Secret Lives of Computer Systems was a seven-person hardware-based project for the course DECO3200 Human Computer Experience Design Studio, taught by Dr Oliver Bown.


‘Secret Lives’ is best described as:

A disparate network of computer systems casually converse. As a viewer approaches, the computers become curious, and address the viewer through different forms of communication: a robot hand; swivelling monitors; a webcam-as-eyeball, placing the viewer on-screen. The longer a viewer stays, the more agitated the computers become. Once all viewers move a distance away or turn their backs, the casual interaction between the computers resumes — it is clear that humans are not welcome in this space.

Process and Documentation


For the detailed final report 4, see here.

For the summary in pictures (presentation), see here.

There were various components to the project, these included:

  • building the plinths
  • visualising speech
  • thermal printer development
  • establishing a wireless arduino network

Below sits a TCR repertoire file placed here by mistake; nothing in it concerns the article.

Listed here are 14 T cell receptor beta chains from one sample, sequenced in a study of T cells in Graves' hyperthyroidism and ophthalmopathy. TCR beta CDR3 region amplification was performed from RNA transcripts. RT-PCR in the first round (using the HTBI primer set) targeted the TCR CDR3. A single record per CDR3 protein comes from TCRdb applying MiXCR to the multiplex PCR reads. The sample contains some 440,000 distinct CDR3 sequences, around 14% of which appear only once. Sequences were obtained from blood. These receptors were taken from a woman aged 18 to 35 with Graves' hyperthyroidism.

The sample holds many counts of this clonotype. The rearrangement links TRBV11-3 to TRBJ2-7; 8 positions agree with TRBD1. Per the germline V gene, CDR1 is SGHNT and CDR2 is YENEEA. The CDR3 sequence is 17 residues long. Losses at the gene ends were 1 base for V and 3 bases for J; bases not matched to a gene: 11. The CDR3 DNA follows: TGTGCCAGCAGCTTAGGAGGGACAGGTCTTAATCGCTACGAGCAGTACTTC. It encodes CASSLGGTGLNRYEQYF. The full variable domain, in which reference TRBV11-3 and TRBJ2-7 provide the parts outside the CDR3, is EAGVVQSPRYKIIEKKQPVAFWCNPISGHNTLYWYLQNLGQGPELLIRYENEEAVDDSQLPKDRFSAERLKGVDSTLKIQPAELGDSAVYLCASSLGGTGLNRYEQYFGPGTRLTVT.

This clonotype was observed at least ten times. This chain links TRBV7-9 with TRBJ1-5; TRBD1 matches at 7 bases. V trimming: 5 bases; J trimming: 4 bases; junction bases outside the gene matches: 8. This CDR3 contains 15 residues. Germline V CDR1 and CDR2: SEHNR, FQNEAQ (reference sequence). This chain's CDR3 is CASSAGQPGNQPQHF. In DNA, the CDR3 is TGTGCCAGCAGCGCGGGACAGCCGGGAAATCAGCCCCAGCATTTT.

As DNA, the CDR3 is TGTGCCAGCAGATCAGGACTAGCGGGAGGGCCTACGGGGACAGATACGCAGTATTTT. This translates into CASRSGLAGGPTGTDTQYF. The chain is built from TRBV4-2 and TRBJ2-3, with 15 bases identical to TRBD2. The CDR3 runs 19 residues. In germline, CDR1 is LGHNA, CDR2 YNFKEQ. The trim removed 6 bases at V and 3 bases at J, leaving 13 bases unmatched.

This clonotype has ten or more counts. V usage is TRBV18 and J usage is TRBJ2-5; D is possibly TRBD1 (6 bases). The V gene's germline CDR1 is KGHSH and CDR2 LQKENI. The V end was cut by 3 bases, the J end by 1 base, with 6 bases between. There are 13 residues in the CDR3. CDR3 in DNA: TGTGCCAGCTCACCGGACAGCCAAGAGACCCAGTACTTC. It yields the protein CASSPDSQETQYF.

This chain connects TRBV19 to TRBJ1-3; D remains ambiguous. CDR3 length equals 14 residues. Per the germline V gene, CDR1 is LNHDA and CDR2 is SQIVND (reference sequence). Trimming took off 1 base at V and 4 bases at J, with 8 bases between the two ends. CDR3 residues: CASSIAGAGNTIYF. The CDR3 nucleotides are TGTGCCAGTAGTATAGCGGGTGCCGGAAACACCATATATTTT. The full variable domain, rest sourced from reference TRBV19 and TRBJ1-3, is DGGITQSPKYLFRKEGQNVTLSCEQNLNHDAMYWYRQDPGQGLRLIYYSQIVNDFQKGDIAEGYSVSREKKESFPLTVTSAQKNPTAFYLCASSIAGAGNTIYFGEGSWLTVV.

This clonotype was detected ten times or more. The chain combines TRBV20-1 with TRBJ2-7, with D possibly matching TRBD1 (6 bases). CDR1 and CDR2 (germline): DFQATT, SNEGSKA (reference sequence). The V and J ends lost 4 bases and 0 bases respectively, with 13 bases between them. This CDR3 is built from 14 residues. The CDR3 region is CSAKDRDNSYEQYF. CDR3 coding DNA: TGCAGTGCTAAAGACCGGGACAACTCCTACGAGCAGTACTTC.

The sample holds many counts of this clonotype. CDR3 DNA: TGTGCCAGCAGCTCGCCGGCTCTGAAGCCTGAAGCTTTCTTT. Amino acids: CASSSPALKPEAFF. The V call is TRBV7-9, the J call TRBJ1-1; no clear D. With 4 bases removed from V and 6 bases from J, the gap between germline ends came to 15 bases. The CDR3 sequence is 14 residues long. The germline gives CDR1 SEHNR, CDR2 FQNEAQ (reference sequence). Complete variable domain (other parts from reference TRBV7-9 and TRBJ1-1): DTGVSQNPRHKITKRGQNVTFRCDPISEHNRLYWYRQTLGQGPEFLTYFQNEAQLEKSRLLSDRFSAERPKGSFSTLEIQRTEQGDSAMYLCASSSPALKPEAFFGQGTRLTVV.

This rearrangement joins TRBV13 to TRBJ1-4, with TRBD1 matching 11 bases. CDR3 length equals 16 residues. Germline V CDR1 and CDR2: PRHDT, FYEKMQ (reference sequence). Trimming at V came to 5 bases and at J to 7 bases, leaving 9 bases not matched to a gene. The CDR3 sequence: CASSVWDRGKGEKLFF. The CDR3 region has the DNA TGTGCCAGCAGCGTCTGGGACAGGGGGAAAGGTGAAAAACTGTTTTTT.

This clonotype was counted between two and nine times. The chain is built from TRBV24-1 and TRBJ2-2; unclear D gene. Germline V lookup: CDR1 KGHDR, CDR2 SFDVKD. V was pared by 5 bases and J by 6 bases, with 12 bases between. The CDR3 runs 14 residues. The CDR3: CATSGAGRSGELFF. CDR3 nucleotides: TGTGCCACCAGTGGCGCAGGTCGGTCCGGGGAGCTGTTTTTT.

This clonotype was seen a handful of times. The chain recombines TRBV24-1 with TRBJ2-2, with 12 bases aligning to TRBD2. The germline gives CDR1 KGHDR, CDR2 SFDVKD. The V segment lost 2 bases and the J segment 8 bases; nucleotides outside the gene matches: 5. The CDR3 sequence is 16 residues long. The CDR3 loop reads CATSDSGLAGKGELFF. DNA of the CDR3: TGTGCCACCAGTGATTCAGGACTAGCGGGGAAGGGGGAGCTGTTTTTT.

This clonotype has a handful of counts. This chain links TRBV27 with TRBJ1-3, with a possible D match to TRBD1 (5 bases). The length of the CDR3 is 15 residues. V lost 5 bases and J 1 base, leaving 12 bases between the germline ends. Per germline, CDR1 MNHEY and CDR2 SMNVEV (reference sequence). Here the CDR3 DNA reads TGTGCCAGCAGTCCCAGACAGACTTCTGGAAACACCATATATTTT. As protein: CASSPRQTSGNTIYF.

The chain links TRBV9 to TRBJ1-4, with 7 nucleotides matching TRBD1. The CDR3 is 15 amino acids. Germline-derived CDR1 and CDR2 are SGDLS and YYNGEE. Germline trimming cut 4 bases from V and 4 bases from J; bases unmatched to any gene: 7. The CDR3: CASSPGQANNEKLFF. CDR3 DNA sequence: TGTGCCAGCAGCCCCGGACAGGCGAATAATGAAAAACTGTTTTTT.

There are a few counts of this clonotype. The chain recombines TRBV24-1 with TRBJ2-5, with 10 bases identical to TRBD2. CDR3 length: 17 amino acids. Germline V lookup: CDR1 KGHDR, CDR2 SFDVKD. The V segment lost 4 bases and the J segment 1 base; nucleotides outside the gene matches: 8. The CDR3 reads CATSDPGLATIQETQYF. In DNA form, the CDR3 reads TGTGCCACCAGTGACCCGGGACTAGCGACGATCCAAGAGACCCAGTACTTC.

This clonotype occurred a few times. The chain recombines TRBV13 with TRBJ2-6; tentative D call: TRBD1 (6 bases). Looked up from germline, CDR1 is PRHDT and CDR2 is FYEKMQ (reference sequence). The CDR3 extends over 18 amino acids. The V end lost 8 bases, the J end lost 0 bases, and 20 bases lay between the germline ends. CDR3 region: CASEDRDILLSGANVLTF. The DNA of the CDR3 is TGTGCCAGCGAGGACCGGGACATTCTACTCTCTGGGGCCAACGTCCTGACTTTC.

• detecting humans
  • projection mapping
  • coding the computer’s speech
  • server and client networking setup and cabling
  • webcams
  • spinning lazy susans
  • a robotic hand
  • a morse code machine
  • and finally the final setup

lazy susan wheel to spin the computers


Whilst everyone helped each other, we still had our primary roles.

kinect projection mapping

I was primarily involved with the printer (video), networking, kinect + projection mapping, and most importantly; the spoken content of the computers (early video) (i.e. what they say and communicate with one another).

talking computers

[Brief Process Blog during Reports 1 & 2]

[Individual Report 1]

Utilising different voices wasn’t much effort, it was moreso what the computers would say and how they’d say it. To figure that out, extensive theoretical research was done in creativity, artificial intelligence, and speech.

[Individual Report 2]

[Individual Report 3]

This all accumulated into the final work.

[Group Report 4]


Tom Dermott, Dale Hurwitz, Mark C Mitchell, Matt Norris, David Wallis, Hanley Weng, Adam Younis


The group initially started off small with 2-3 of us and then quickly ballooned to seven of us. Because of the size, we decided to keep the project fairly modularised from the get go which helped a lot with what we could explore individually and reduced a lot of potential overhead. Everyone’s individual expertise was very beneficial to the project and helping out each other.

Whilst we were quite proud of our creation, it’s a shame that we didn’t really document the final work at launch.